Do not deliver the truth with a blunt instrument, simply because it is the truth. Some people specialise in dumping the truth on you, without any regard for your feelings. They do not consider whether the time is right, or you are in the right frame of mind to receive it. Stating the truth in a harsh way is not the prophetic way. There is a way to say it, which will not only land more softly but be more effective than delivering it with the subtlety of a sledgehammer.
Speaking the truth is not a licence to trample on others’ feelings or ignoring the right etiquettes of delivering it.
Rule 18: Be cautious of being with the rich
Al Ghazali quoted a weak narration:
“‘Beware of sitting with the dead!’ It was said, ‘And who are they?’ He said ‘The rich’” (Tirmidhi)
This does not mean that one cannot have friends who are wealthy or spend time with them. The Prophet (peace be on him) had rich companions, such Abu Bakr, and in particular Abdhur Rahman bin Auf, Uthman (may Allah be pleased with them) and they backed him. However, the Prophet (peace be on him) made the dua:
Make me live as a poor person and die as poor person and raise me up in the company of the poor. (Tirmidhi)
This is another weak narration but the concept is expressed in the Quran, in Surat al Kahf:
And patiently stick with those who call upon their Lord morning and evening, seeking His pleasure. Do not let your eyes look beyond them, desiring the luxuries of this worldly life. And do not obey those whose hearts We have made heedless of Our remembrance, who follow ˹only˺ their desires and whose state is ˹total˺ loss. (18:28)
The ayah is referring to the poor people and those from the lower classes, such as those who lived in the back section of the Mosque, known as As Suffah, as they had nowhere else to live. They did not belong to the upper echelons of society. The concept here is that Islam is not restricted to a particular class, or race, rather it is for everyone. There is no class system in Islam. What makes you special is your intention and your actions.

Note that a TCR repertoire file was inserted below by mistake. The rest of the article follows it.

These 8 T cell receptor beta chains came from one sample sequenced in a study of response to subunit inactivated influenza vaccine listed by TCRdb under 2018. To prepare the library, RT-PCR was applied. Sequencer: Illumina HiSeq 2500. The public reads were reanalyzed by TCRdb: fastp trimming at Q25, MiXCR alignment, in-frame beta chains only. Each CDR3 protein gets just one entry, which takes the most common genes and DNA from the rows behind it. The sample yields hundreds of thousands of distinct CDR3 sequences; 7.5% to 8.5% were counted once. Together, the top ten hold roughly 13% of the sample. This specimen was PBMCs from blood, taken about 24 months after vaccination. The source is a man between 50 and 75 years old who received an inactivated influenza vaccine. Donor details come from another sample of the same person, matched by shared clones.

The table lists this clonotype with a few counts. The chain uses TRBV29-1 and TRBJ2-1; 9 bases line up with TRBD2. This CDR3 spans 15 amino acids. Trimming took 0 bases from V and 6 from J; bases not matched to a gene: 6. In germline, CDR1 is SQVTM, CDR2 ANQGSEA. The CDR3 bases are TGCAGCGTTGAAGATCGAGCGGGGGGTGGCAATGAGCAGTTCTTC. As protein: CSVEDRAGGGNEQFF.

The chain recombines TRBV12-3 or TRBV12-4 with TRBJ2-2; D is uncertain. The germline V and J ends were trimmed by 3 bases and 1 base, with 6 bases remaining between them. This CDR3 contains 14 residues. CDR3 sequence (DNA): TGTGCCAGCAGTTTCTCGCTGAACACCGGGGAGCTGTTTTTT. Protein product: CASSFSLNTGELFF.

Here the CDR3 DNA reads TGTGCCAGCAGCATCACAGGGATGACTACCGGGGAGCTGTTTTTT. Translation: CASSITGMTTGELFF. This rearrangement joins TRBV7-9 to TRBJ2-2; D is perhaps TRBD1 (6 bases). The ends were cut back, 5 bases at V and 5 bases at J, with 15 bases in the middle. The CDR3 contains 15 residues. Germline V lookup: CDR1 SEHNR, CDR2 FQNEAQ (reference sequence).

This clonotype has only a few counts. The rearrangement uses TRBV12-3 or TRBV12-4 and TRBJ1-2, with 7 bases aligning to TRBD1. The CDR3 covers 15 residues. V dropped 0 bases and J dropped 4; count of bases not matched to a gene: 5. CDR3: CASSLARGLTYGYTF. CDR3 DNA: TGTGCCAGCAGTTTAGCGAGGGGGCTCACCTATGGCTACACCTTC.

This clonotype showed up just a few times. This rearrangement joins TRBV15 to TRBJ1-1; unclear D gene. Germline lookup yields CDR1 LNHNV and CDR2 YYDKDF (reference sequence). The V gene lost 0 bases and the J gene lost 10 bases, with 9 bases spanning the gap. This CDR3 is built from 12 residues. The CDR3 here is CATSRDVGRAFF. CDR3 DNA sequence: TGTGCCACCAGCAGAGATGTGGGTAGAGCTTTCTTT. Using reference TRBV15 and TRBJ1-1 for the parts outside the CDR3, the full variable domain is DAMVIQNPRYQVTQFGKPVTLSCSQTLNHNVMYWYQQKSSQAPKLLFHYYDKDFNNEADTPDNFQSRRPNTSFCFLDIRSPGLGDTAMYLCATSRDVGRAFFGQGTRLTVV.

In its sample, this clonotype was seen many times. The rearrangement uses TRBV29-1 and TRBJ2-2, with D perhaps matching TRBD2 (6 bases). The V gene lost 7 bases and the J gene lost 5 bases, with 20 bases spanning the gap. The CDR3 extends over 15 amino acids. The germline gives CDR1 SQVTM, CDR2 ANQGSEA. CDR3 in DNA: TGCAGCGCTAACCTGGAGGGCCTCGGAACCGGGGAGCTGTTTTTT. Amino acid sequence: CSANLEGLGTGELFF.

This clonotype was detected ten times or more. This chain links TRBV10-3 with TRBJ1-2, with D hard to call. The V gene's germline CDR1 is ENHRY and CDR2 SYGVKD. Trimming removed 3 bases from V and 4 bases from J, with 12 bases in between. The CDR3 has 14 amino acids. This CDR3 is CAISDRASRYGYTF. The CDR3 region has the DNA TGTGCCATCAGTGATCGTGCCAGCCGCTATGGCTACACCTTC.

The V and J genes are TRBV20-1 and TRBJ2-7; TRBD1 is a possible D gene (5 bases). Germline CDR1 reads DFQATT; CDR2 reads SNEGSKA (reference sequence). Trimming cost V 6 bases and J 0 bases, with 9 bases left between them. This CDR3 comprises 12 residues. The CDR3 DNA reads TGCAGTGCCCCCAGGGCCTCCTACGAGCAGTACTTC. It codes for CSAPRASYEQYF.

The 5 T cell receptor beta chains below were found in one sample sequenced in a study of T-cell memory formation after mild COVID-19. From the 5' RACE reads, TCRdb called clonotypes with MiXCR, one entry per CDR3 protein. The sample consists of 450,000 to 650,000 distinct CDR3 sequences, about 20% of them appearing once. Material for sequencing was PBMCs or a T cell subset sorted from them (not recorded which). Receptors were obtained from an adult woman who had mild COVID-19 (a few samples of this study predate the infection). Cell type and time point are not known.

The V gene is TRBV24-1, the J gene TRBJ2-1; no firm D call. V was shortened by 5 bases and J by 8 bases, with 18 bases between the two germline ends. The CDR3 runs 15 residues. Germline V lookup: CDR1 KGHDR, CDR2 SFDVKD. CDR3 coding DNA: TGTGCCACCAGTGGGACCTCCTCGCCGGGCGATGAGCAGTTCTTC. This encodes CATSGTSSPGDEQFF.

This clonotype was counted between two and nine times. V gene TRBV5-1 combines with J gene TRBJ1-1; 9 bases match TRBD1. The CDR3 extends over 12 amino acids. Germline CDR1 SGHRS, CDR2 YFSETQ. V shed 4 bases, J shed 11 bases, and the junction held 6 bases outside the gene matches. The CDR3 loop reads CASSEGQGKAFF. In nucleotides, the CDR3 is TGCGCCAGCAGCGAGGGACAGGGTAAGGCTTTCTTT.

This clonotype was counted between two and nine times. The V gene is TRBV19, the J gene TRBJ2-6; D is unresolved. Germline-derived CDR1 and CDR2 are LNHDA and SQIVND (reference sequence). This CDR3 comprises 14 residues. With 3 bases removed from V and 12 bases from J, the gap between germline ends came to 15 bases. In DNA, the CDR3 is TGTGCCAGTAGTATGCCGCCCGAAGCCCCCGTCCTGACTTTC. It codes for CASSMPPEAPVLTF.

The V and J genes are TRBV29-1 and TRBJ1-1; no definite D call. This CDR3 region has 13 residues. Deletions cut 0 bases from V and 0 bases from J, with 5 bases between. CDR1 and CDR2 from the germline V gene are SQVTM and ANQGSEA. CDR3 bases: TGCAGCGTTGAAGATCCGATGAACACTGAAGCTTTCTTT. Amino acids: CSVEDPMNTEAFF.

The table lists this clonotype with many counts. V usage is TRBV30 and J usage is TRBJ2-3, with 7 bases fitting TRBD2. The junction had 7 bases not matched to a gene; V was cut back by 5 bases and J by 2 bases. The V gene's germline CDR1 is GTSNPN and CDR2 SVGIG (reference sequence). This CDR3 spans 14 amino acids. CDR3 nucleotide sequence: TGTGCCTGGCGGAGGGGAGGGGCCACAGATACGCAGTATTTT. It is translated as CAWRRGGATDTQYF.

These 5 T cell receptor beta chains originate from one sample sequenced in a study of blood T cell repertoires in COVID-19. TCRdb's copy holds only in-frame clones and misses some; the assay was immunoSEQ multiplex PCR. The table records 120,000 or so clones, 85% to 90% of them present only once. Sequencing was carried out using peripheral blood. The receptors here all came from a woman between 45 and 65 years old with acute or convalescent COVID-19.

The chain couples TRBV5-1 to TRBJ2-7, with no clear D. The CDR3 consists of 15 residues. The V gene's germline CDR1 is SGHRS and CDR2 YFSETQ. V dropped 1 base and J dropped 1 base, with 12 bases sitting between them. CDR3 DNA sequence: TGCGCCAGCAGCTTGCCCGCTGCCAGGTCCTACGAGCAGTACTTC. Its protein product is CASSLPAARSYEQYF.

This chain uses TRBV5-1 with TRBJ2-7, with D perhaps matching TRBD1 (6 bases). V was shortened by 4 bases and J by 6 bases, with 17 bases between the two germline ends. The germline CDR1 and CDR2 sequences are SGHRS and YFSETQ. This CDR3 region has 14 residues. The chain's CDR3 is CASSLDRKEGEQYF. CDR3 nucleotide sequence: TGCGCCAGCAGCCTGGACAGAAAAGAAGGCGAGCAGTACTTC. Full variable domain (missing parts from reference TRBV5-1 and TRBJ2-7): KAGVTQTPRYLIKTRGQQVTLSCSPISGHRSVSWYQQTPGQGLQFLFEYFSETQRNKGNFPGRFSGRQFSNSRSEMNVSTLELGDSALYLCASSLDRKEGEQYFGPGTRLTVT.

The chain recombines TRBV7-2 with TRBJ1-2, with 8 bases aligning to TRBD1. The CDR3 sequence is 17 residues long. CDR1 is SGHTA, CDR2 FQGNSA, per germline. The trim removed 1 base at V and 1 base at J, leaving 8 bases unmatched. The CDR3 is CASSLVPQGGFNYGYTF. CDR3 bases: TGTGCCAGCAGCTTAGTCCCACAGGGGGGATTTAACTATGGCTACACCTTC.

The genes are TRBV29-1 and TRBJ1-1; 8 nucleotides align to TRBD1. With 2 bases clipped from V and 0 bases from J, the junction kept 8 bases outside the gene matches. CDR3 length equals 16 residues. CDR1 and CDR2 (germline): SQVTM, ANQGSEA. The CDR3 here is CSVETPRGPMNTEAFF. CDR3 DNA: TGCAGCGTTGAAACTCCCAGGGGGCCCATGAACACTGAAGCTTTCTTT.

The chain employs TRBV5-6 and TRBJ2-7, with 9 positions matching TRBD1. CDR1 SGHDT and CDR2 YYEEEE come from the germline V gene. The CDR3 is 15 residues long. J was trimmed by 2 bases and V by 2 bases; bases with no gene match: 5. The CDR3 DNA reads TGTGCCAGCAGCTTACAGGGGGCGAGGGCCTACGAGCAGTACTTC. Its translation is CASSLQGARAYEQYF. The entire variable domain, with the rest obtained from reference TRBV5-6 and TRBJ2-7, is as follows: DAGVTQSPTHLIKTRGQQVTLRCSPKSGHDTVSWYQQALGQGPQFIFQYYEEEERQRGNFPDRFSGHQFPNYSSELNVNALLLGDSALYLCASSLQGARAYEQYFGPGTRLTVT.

In Makkah, when Islam was new, and it was the beginning of dawah, the elite classes could not bear the idea of having to attend a meeting in which their servants and slaves were present or treated as their equals. They asked the Prophet (peace be on him) to kick them out, so that they could deign to be Muslim. The Prophet (peace be on him) wanted to appeal to them, but Allah Almighty pointed out to him that they were arrogant and arrogant people will not believe.
Verily, the most honourable of you with Allah is that (believer) who has Taqwa [i.e. one of the Muttaqun (pious). Verily, Allah is All-Knowing, All-Aware. (49:13)
There is nothing wrong with having wealth. Wealthy people can be attached to Allah, but the warning here is that being attached to dunya, especially when Islam was starting out, would take it in the wrong direction.
Shaykh Haytham Tamim – The Thursday Knowledge Circle on Al Ghazali’s Forty Principles of Religion. Kitaab Al-Arba’in Fi Usul ad-Din.
This book is the last book Ghazali wrote. Towards the end of this life, after he had accomplished and completed Ihya Ulum ad Deen, he summarised the Ihya in 40 principles. In chapter 8, Ghazali looks at how to deal with people and uphold their rights.
- Cover the faults of others. Ghazali’s Rules 12-13 for dealing with people.
- How to deal with people according to their status. Ghazali rule 9-11
- Dealing with gossip and arguments. How to deal with people: Ghazali’s rules 7-8